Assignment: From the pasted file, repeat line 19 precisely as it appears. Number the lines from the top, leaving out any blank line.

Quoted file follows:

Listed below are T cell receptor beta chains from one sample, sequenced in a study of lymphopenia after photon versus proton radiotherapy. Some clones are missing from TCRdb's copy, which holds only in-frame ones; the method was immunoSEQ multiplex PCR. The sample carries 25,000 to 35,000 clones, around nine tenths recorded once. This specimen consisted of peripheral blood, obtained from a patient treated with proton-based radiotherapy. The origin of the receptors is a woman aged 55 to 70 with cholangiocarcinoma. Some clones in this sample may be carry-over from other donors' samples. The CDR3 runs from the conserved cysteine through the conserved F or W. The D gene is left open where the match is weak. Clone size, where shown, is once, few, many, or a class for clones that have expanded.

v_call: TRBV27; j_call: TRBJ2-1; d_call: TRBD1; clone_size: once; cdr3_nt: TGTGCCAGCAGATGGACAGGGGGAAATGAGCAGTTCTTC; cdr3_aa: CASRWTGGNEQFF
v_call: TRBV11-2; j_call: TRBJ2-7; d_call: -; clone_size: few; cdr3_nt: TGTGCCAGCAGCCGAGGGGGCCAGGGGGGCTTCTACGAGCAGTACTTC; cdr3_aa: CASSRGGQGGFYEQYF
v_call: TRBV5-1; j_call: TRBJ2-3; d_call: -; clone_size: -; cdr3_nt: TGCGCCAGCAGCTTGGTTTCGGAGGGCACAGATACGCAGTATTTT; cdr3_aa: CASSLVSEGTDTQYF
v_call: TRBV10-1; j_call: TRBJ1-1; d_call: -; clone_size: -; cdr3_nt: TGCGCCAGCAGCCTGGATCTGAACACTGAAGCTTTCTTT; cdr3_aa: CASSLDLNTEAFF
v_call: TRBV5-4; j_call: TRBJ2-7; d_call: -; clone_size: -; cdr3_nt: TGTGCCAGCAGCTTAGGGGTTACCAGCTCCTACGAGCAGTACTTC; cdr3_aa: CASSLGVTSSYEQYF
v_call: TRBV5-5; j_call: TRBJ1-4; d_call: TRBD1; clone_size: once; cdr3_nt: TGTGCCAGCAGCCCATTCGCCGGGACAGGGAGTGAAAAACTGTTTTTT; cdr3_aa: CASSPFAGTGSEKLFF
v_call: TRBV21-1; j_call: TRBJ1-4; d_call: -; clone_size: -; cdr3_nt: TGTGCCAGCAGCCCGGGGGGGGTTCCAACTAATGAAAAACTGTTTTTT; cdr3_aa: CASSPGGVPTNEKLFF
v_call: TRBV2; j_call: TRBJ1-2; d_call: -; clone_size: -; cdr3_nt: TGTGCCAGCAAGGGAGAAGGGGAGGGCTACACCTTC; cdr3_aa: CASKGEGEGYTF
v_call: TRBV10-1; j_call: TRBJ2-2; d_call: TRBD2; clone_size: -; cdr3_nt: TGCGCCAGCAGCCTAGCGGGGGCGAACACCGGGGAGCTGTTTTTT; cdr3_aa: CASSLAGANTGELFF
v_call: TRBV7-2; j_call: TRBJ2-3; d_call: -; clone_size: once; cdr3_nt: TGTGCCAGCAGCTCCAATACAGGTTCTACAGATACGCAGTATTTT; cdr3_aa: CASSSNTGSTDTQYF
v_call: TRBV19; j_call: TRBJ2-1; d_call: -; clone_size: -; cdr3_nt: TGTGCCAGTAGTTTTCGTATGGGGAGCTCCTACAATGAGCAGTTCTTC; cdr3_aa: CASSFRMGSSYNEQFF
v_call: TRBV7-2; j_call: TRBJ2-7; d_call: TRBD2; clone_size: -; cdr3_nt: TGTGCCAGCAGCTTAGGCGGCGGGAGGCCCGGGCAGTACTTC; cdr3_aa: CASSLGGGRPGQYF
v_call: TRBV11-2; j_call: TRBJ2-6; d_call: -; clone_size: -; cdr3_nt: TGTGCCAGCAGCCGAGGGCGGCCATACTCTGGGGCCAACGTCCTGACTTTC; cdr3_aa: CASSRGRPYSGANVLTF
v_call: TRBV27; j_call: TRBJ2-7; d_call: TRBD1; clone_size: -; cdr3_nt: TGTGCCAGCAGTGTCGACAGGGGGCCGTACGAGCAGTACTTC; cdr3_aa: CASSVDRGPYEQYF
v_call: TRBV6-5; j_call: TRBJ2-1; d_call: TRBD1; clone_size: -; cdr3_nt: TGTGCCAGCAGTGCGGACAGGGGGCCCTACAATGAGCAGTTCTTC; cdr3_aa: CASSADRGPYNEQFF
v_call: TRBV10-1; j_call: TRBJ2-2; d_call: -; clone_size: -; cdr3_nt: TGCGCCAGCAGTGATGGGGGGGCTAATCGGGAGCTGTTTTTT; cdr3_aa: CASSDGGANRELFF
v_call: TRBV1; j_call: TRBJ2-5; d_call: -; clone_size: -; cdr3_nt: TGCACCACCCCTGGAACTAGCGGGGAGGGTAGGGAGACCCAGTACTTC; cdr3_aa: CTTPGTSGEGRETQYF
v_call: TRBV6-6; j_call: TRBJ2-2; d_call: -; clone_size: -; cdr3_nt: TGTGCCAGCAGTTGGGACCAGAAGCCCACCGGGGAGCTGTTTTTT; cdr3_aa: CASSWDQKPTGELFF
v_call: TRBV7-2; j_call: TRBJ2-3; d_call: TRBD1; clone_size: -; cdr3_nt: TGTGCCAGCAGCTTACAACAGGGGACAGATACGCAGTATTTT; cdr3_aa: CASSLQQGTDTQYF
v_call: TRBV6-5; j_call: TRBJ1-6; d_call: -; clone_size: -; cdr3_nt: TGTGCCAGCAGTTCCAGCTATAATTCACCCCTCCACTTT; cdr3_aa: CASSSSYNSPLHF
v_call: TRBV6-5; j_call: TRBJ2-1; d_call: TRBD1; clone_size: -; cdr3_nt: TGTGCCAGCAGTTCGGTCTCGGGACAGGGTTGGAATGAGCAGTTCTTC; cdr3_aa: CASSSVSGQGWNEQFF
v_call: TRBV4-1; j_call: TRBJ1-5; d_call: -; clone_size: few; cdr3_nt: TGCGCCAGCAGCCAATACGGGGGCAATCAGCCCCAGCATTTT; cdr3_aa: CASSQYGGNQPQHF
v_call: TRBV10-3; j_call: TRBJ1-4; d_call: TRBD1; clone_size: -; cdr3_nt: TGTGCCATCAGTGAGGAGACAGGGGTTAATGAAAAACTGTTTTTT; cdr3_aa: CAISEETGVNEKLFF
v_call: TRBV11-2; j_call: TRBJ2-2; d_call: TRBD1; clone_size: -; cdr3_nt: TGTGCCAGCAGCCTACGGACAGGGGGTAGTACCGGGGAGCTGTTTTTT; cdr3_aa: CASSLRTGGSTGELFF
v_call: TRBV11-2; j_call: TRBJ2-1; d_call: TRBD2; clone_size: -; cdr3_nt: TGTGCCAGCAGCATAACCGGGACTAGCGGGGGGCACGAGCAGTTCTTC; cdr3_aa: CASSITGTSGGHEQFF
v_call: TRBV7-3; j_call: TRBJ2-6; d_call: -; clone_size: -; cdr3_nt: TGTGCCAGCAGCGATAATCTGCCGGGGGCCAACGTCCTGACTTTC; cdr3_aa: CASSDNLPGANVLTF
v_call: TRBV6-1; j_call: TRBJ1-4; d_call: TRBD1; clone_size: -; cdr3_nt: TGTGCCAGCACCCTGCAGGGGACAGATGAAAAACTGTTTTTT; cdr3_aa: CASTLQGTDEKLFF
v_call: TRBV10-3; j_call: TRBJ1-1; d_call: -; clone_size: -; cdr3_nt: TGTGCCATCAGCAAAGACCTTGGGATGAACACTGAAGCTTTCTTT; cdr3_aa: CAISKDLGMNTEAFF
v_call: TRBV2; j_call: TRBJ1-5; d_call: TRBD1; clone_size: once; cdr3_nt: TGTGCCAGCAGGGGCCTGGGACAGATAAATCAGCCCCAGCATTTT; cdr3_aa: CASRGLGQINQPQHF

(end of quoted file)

v_call: TRBV6-6; j_call: TRBJ2-2; d_call: -; clone_size: -; cdr3_nt: TGTGCCAGCAGTTGGGACCAGAAGCCCACCGGGGAGCTGTTTTTT; cdr3_aa: CASSWDQKPTGELFF